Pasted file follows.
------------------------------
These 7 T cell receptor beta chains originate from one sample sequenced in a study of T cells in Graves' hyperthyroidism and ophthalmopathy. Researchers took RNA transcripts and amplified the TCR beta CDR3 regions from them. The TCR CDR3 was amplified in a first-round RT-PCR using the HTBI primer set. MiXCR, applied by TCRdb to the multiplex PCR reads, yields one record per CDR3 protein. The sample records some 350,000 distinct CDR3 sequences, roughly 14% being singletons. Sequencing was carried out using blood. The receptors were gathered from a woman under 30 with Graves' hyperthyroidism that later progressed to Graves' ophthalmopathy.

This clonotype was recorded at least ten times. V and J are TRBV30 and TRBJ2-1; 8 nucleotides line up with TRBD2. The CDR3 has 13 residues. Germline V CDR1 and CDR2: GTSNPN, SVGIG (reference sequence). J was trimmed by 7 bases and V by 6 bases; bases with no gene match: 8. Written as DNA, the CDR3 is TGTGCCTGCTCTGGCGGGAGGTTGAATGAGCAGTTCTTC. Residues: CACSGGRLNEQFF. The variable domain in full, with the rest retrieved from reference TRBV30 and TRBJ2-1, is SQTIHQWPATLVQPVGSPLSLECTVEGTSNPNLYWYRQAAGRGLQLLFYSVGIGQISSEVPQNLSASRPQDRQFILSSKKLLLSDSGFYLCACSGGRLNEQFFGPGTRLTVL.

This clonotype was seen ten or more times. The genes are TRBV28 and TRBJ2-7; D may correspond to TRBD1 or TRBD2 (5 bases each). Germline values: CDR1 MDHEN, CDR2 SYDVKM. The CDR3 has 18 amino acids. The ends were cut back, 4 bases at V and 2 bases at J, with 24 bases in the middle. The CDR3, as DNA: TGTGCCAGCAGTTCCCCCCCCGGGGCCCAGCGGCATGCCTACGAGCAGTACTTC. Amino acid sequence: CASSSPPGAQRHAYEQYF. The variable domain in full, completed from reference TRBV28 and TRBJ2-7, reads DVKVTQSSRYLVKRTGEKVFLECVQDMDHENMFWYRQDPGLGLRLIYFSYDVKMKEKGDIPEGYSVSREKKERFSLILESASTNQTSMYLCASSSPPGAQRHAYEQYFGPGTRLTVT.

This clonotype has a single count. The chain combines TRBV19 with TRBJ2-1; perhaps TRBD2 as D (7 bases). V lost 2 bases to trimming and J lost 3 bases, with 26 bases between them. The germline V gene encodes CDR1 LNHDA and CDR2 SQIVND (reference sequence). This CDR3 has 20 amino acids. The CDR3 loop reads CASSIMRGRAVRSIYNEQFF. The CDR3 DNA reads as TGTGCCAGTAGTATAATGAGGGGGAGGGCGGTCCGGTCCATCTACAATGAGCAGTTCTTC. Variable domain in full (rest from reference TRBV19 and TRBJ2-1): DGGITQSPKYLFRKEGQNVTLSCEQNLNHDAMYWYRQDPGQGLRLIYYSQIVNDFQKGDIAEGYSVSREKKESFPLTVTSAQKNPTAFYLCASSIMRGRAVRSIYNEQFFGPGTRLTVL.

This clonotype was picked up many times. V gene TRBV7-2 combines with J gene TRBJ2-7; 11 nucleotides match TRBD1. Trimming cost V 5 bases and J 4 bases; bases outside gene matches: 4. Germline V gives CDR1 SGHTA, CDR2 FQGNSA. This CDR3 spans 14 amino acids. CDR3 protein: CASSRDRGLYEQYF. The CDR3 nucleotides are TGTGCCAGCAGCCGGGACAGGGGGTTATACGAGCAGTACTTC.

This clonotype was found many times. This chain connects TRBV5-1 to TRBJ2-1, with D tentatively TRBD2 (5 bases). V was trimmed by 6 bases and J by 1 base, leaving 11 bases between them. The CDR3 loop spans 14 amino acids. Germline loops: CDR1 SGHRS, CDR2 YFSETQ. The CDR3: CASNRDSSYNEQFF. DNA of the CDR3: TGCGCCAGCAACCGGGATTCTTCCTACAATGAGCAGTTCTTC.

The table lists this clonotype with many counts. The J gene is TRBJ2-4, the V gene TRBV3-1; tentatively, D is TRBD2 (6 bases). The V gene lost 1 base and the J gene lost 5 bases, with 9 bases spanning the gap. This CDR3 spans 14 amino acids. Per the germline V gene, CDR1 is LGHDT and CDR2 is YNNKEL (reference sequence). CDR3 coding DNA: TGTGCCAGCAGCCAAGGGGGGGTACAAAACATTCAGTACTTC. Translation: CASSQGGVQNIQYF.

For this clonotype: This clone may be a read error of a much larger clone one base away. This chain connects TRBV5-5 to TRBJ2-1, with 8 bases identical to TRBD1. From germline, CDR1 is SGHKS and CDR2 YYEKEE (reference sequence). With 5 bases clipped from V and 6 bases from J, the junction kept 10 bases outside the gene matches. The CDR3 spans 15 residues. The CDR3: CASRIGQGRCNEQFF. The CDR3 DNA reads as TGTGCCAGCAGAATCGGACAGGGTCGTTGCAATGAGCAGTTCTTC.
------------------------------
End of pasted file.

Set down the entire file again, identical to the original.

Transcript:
These 7 T cell receptor beta chains originate from one sample sequenced in a study of T cells in Graves' hyperthyroidism and ophthalmopathy. Researchers took RNA transcripts and amplified the TCR beta CDR3 regions from them. The TCR CDR3 was amplified in a first-round RT-PCR using the HTBI primer set. MiXCR, applied by TCRdb to the multiplex PCR reads, yields one record per CDR3 protein. The sample records some 350,000 distinct CDR3 sequences, roughly 14% being singletons. Sequencing was carried out using blood. The receptors were gathered from a woman under 30 with Graves' hyperthyroidism that later progressed to Graves' ophthalmopathy.

This clonotype was recorded at least ten times. V and J are TRBV30 and TRBJ2-1; 8 nucleotides line up with TRBD2. The CDR3 has 13 residues. Germline V CDR1 and CDR2: GTSNPN, SVGIG (reference sequence). J was trimmed by 7 bases and V by 6 bases; bases with no gene match: 8. Written as DNA, the CDR3 is TGTGCCTGCTCTGGCGGGAGGTTGAATGAGCAGTTCTTC. Residues: CACSGGRLNEQFF. The variable domain in full, with the rest retrieved from reference TRBV30 and TRBJ2-1, is SQTIHQWPATLVQPVGSPLSLECTVEGTSNPNLYWYRQAAGRGLQLLFYSVGIGQISSEVPQNLSASRPQDRQFILSSKKLLLSDSGFYLCACSGGRLNEQFFGPGTRLTVL.

This clonotype was seen ten or more times. The genes are TRBV28 and TRBJ2-7; D may correspond to TRBD1 or TRBD2 (5 bases each). Germline values: CDR1 MDHEN, CDR2 SYDVKM. The CDR3 has 18 amino acids. The ends were cut back, 4 bases at V and 2 bases at J, with 24 bases in the middle. The CDR3, as DNA: TGTGCCAGCAGTTCCCCCCCCGGGGCCCAGCGGCATGCCTACGAGCAGTACTTC. Amino acid sequence: CASSSPPGAQRHAYEQYF. The variable domain in full, completed from reference TRBV28 and TRBJ2-7, reads DVKVTQSSRYLVKRTGEKVFLECVQDMDHENMFWYRQDPGLGLRLIYFSYDVKMKEKGDIPEGYSVSREKKERFSLILESASTNQTSMYLCASSSPPGAQRHAYEQYFGPGTRLTVT.

This clonotype has a single count. The chain combines TRBV19 with TRBJ2-1; perhaps TRBD2 as D (7 bases). V lost 2 bases to trimming and J lost 3 bases, with 26 bases between them. The germline V gene encodes CDR1 LNHDA and CDR2 SQIVND (reference sequence). This CDR3 has 20 amino acids. The CDR3 loop reads CASSIMRGRAVRSIYNEQFF. The CDR3 DNA reads as TGTGCCAGTAGTATAATGAGGGGGAGGGCGGTCCGGTCCATCTACAATGAGCAGTTCTTC. Variable domain in full (rest from reference TRBV19 and TRBJ2-1): DGGITQSPKYLFRKEGQNVTLSCEQNLNHDAMYWYRQDPGQGLRLIYYSQIVNDFQKGDIAEGYSVSREKKESFPLTVTSAQKNPTAFYLCASSIMRGRAVRSIYNEQFFGPGTRLTVL.

This clonotype was picked up many times. V gene TRBV7-2 combines with J gene TRBJ2-7; 11 nucleotides match TRBD1. Trimming cost V 5 bases and J 4 bases; bases outside gene matches: 4. Germline V gives CDR1 SGHTA, CDR2 FQGNSA. This CDR3 spans 14 amino acids. CDR3 protein: CASSRDRGLYEQYF. The CDR3 nucleotides are TGTGCCAGCAGCCGGGACAGGGGGTTATACGAGCAGTACTTC.

This clonotype was found many times. This chain connects TRBV5-1 to TRBJ2-1, with D tentatively TRBD2 (5 bases). V was trimmed by 6 bases and J by 1 base, leaving 11 bases between them. The CDR3 loop spans 14 amino acids. Germline loops: CDR1 SGHRS, CDR2 YFSETQ. The CDR3: CASNRDSSYNEQFF. DNA of the CDR3: TGCGCCAGCAACCGGGATTCTTCCTACAATGAGCAGTTCTTC.

The table lists this clonotype with many counts. The J gene is TRBJ2-4, the V gene TRBV3-1; tentatively, D is TRBD2 (6 bases). The V gene lost 1 base and the J gene lost 5 bases, with 9 bases spanning the gap. This CDR3 spans 14 amino acids. Per the germline V gene, CDR1 is LGHDT and CDR2 is YNNKEL (reference sequence). CDR3 coding DNA: TGTGCCAGCAGCCAAGGGGGGGTACAAAACATTCAGTACTTC. Translation: CASSQGGVQNIQYF.

For this clonotype: This clone may be a read error of a much larger clone one base away. This chain connects TRBV5-5 to TRBJ2-1, with 8 bases identical to TRBD1. From germline, CDR1 is SGHKS and CDR2 YYEKEE (reference sequence). With 5 bases clipped from V and 6 bases from J, the junction kept 10 bases outside the gene matches. The CDR3 spans 15 residues. The CDR3: CASRIGQGRCNEQFF. The CDR3 DNA reads as TGTGCCAGCAGAATCGGACAGGGTCGTTGCAATGAGCAGTTCTTC.